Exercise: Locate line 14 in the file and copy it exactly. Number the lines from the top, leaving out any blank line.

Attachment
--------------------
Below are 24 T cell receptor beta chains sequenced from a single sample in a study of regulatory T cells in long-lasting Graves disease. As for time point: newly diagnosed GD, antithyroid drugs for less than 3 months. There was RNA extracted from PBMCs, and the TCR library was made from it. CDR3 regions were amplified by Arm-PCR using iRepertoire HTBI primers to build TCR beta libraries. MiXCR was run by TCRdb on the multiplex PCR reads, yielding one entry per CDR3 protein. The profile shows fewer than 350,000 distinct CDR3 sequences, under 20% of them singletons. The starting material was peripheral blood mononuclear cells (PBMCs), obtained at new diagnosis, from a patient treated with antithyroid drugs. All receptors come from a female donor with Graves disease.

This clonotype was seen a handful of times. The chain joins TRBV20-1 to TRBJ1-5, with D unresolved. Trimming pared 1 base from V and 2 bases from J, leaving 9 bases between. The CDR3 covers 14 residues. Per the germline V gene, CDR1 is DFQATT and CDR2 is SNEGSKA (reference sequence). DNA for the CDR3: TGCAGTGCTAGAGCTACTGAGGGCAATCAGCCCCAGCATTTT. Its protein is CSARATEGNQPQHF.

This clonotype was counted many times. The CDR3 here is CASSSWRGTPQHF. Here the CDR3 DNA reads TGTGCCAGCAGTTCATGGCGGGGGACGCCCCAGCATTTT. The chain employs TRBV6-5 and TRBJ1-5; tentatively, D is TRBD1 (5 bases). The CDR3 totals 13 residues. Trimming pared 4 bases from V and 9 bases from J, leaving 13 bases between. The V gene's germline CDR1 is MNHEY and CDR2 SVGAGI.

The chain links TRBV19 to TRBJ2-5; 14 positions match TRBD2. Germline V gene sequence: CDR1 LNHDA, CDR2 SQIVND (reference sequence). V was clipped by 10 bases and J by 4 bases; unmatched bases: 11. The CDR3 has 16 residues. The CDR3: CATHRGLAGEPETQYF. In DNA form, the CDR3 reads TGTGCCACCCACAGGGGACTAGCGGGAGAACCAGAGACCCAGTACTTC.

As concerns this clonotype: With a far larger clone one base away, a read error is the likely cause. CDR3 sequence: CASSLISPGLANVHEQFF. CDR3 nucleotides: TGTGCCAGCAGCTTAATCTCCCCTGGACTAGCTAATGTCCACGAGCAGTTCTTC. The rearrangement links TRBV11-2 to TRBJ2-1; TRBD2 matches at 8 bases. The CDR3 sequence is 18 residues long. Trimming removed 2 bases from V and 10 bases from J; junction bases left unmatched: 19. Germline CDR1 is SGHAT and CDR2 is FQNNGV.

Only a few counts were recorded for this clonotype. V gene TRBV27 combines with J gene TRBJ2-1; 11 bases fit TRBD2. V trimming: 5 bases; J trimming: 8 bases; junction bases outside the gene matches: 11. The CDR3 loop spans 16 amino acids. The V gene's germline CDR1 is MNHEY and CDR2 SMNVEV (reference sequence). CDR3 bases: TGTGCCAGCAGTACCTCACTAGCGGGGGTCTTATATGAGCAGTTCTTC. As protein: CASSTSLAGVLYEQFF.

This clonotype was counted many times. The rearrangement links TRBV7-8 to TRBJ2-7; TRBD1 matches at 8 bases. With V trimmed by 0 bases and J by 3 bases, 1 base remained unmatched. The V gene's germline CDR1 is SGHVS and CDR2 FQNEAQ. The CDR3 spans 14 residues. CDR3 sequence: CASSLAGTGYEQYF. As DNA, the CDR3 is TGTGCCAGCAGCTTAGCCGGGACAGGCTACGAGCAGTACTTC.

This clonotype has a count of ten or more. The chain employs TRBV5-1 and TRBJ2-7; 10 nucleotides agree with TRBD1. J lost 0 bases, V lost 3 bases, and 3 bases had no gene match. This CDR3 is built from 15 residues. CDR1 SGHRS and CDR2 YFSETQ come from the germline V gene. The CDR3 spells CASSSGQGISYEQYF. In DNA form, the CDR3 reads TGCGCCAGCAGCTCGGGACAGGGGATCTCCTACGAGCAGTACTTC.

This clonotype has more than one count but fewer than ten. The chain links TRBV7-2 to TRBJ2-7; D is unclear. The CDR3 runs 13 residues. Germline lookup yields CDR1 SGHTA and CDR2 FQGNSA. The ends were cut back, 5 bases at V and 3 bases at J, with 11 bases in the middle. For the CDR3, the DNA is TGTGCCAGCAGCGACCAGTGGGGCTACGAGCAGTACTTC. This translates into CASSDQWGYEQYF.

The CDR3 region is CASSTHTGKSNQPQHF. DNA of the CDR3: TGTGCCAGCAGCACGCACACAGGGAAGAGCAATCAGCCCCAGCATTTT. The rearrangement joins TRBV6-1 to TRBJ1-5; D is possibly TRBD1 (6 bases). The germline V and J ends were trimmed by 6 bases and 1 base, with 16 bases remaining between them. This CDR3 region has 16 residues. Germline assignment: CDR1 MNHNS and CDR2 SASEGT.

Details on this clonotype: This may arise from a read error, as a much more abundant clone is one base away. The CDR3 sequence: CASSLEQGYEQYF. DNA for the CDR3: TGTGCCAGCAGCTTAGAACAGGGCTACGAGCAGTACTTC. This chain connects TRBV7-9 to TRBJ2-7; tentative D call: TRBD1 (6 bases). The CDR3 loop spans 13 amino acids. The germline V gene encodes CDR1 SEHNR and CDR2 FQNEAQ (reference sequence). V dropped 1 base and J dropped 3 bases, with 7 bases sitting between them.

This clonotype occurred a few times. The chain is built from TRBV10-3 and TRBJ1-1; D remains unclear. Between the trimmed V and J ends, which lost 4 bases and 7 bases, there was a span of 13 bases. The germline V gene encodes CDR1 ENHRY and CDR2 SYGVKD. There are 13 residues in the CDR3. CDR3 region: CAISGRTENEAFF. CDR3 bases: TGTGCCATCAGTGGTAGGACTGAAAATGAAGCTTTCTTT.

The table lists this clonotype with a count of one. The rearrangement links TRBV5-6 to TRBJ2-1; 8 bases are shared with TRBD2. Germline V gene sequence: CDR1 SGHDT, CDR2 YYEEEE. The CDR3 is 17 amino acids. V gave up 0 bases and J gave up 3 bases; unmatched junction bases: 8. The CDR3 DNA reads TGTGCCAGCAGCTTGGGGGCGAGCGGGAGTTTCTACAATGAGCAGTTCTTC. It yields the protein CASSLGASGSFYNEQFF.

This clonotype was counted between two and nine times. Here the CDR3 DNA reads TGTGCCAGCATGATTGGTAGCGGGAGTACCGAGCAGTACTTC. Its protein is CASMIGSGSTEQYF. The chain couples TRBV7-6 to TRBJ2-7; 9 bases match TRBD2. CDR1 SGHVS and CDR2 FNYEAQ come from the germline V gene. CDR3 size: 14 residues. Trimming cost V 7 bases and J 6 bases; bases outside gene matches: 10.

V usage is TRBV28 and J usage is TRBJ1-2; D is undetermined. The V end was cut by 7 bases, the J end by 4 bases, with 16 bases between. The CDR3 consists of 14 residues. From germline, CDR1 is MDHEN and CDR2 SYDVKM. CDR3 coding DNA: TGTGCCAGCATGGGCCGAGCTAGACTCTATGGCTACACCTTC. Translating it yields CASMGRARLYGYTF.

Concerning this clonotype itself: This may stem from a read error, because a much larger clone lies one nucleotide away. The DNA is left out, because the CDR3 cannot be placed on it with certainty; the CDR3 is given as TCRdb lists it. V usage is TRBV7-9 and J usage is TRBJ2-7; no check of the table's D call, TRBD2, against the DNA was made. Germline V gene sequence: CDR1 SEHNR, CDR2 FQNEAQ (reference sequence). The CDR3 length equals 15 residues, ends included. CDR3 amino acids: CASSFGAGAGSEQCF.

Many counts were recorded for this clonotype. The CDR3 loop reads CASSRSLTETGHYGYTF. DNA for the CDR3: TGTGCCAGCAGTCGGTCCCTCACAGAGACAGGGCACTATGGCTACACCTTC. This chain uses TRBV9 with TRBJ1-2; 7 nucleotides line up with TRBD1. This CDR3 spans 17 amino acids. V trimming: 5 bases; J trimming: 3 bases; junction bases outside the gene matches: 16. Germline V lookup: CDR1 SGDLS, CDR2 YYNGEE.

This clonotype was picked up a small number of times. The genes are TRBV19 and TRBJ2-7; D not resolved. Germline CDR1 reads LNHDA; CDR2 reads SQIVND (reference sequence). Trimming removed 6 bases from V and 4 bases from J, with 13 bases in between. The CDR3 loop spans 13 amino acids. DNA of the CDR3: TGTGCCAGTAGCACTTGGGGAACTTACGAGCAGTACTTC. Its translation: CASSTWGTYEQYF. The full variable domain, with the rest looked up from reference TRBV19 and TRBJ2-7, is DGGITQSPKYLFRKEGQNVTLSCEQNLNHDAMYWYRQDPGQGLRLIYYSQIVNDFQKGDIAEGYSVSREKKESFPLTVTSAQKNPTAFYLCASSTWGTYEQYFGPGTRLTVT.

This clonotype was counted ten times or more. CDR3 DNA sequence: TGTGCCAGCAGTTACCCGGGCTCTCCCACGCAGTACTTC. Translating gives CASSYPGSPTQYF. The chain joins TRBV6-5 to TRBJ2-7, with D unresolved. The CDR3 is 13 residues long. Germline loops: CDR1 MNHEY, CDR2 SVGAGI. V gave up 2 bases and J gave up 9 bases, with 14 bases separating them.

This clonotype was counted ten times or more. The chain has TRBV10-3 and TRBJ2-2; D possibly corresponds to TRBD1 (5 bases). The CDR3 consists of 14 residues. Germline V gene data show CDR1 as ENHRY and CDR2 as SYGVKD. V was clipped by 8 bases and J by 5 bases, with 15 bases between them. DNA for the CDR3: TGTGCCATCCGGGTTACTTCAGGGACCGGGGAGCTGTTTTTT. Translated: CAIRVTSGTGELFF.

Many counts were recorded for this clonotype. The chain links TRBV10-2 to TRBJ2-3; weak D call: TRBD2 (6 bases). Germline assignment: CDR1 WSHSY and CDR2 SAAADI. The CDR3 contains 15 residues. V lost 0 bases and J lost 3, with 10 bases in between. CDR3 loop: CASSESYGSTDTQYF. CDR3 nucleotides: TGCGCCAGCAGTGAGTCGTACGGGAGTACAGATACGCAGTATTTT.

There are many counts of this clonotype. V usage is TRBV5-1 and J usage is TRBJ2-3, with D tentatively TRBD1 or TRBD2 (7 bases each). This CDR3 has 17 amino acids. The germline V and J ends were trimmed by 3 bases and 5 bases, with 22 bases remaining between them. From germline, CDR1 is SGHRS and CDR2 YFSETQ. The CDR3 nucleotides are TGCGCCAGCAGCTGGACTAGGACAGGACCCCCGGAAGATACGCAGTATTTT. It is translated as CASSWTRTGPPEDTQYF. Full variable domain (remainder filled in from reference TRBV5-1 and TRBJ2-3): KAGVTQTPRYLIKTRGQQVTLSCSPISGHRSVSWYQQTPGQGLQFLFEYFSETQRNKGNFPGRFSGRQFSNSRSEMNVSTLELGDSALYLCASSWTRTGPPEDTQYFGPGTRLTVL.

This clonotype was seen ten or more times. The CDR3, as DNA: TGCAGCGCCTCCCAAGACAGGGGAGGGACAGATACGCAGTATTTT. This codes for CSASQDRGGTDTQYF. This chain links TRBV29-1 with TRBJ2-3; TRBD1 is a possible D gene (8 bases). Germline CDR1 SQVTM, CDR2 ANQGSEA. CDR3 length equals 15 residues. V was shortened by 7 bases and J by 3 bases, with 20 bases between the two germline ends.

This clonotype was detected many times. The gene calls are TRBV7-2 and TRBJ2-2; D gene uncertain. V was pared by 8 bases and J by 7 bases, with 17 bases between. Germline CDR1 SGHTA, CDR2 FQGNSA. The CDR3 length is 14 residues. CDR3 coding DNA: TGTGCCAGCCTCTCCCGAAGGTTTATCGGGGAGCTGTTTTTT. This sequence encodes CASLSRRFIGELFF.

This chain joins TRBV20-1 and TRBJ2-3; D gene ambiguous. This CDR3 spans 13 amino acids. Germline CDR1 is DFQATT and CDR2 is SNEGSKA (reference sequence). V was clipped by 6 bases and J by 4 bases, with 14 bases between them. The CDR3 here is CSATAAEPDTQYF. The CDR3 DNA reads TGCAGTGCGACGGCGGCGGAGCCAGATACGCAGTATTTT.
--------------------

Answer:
This clonotype was counted between two and nine times. Here the CDR3 DNA reads TGTGCCAGCATGATTGGTAGCGGGAGTACCGAGCAGTACTTC. Its protein is CASMIGSGSTEQYF. The chain couples TRBV7-6 to TRBJ2-7; 9 bases match TRBD2. CDR1 SGHVS and CDR2 FNYEAQ come from the germline V gene. CDR3 size: 14 residues. Trimming cost V 7 bases and J 6 bases; bases outside gene matches: 10.